Eagle's Wings Community Church

Online Theological Book Club – Book 2

 

Click here for a quick YouTube video.

Announcement:

We’ve started an online theological book club!

I’m going to be choosing some books that may be a bit of a challenge for some but not so difficult that they would be overly frustrating. We’ll be reading the books and talking about them once per month to begin with.

I will start off each week by giving some background information, laying out various views and such, as a means of kicking off the dialogue. I do not plan to dominate the discussion nor do I plan to go into the discussions with an agenda as it relates to theology/doctrine etc.  I do hope that this may eventually be the groundwork for a church plant but involvement in that vision is not necessary.  In fact, we will almost assuredly have in attendance people from all over the country!

People can talk a little or a lot (within reason!) and should not be concerned about being called on to answer questions. Dialogue will be respectful and challenging.  It may get messy but people will be asked to remain professional.

Attendees should expect a variety of views to be shared. The theme of diversity of thought will remain a core value.

We’ll have webinar and conference call capabilities. I may at some point offer two time slots for the same discussion topic to help facilitate differing schedules.

The webinars will be the first Thursday of every month at 8:00pm Central time.

I hope to bring in some guests occasionally (theologians, etc.) and welcome the opportunity to allow others to lead the discussion.

We welcome all attendees to invite friends to join and there is no pressure to be present at every event. People of all degrees of theological experience are welcome.

I hope to see you there!

If you’d like to stay informed, please join our main Facebook page here for announcements.

 

Our second book is on hermeneutics. Hermeneutics is essential to a deeper study of scripture. You can purchase the book here.  Please let me know if you need monetary help with the cost of the book.  Our hope is no one would miss out on the fun due to finances.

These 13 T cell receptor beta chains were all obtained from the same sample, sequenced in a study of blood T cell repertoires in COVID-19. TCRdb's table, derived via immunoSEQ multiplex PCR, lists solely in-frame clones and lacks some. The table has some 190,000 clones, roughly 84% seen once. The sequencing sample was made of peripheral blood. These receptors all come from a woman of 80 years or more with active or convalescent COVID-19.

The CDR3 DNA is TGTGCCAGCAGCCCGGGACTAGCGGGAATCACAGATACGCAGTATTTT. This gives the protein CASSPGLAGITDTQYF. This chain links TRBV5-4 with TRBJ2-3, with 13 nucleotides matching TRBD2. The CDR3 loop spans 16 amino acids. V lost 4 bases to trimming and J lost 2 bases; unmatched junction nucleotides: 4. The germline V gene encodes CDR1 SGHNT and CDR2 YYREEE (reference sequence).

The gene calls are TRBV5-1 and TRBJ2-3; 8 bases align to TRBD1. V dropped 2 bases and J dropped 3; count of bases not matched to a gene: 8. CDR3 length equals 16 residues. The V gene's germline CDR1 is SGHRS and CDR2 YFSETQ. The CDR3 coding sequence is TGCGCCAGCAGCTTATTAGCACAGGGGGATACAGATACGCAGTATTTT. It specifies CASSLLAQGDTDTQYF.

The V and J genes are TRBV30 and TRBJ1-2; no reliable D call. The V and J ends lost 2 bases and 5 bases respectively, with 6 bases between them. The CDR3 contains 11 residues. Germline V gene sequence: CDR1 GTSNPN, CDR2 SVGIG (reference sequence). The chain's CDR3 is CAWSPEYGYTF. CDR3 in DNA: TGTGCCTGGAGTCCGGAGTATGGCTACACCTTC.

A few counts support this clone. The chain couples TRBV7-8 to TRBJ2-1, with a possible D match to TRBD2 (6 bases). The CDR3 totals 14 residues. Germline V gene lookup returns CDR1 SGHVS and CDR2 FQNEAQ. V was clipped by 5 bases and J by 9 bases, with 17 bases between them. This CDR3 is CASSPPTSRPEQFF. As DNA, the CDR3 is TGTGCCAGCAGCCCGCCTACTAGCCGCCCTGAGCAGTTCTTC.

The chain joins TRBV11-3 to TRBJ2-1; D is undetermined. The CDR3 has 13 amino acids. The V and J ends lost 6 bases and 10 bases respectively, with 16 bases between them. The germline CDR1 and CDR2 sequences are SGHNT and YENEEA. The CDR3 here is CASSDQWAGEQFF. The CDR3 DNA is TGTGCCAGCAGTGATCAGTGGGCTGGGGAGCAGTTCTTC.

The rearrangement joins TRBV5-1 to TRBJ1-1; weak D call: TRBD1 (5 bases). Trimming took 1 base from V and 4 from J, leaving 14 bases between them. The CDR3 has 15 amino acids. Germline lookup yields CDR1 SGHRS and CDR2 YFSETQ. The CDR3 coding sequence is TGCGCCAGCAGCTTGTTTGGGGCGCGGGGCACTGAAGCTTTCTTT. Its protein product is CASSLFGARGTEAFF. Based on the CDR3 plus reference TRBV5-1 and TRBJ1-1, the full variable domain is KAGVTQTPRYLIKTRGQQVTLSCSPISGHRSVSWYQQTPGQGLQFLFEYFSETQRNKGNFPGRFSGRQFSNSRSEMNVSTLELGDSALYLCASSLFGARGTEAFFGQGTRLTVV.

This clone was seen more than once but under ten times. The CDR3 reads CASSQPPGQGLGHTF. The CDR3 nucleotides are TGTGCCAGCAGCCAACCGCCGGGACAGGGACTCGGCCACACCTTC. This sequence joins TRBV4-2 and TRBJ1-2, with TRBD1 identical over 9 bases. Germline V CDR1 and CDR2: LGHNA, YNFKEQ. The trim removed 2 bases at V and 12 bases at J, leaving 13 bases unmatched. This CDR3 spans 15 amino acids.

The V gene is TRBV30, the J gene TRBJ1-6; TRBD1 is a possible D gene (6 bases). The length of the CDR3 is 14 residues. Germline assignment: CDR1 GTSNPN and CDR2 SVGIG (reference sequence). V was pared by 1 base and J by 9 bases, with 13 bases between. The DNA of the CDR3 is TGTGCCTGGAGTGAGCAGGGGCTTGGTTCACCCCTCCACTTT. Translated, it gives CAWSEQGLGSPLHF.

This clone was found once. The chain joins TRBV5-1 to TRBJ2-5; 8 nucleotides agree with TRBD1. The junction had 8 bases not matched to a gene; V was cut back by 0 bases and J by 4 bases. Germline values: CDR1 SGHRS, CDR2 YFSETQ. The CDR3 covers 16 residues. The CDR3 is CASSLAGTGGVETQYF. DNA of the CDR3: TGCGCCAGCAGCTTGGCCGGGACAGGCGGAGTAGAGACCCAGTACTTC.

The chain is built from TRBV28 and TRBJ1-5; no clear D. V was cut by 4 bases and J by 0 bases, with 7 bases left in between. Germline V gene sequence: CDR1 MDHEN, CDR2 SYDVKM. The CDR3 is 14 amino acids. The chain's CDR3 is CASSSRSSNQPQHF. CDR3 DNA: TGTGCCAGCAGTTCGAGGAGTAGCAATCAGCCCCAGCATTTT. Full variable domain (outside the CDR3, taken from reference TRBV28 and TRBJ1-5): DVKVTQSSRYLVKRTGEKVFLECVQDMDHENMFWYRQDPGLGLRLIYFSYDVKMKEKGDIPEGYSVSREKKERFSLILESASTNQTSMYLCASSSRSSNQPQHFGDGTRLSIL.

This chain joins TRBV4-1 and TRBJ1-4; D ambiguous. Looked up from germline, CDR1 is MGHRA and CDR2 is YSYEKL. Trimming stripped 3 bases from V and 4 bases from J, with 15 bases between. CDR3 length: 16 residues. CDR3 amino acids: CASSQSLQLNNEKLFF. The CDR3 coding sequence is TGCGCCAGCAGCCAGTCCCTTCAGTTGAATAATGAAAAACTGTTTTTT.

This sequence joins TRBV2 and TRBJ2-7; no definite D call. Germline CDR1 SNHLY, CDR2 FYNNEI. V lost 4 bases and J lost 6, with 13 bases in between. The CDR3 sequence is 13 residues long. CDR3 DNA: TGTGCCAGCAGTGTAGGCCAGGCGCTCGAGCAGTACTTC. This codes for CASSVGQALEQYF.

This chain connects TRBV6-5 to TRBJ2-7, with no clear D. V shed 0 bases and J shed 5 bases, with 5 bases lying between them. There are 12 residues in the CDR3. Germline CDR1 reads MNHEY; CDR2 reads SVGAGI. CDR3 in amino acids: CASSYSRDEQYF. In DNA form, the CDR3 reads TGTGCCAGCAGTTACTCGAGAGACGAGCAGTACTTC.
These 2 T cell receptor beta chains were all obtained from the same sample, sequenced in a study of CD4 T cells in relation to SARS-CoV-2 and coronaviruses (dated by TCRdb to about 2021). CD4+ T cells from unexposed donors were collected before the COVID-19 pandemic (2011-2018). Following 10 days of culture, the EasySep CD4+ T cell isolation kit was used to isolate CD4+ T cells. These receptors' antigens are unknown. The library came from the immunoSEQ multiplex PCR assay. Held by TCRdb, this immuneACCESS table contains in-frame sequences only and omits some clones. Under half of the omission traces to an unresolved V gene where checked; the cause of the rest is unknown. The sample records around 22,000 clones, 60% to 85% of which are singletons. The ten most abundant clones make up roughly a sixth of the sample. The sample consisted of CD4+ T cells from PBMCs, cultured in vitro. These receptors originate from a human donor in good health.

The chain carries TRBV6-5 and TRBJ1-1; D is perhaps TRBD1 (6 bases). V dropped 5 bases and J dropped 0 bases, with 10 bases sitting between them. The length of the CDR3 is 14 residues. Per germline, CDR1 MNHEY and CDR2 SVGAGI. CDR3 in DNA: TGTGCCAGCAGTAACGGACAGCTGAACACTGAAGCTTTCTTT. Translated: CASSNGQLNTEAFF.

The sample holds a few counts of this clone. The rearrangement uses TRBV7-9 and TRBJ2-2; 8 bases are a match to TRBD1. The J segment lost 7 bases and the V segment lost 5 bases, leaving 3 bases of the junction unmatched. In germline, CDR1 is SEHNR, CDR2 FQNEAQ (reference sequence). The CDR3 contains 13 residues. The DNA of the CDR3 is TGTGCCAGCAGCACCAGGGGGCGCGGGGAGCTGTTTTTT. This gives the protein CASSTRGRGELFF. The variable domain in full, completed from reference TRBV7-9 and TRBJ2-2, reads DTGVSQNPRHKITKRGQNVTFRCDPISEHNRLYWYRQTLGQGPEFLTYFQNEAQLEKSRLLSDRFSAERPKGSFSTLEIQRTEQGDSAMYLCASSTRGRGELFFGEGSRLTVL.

Here is the information for the webinar and conference call:

1.  Please join my meeting.
https://global.gotomeeting.com/join/321740445

2.  Join the conference call:
1-844-286-0640 – Code – 246-0430

Meeting ID: 321-740-445

Greg Boyd – Questions on the Scriptures

[If you’re new to this blog, we’d love it if you subscribed to our RSS feed or email updates to the right. Should you decide to in the future, unsubscribing is easy, too. If you like it and share via Twitter or Facebook that’d be almost as good as a Star Wars movie.]

Click HERE for an introductory YouTube video for Greg Boyd – Questions on the Scriptures

Click HERE for details on the Online Theological Book Club.

I’ve decided to try to type a prequel blog before each online theological book club meeting. So, here is the first. We’re going to be talking about Greg Boyd’s third section in his book Letters from a Sceptic covering questions on the bible. We should keep in mind the type of book this one is. This is not the type of book that goes into super great detail on any particular subject. While it contains theology, its main purpose is not theology. So, we don’t get a full reveal from this book alone on lots of theological topics. Through other reading of Greg’s works we can put together a more full treatment of topics. However, I will only be dealing with what I see in this text.

Greg makes mention of a few things that stand out. First, Greg, at least at this point in his life is a self-described evangelical. I’m curious to know if he still identifies in this camp. One reason for that is that already in this book he seems to be leaning away from what some would say is a test of evangelicalism (though not all would agree). He stops short of saying inerrant when describing the Bible. Instead, he uses the word infallible. He doesn’t likely feel the need to go into this with his father so it remains something that hovers in the text. Being near the end of Five Views on Inerrancy I can only speculate who Greg might resonate most with. I’m certain there are a couple he definitely does not identify with.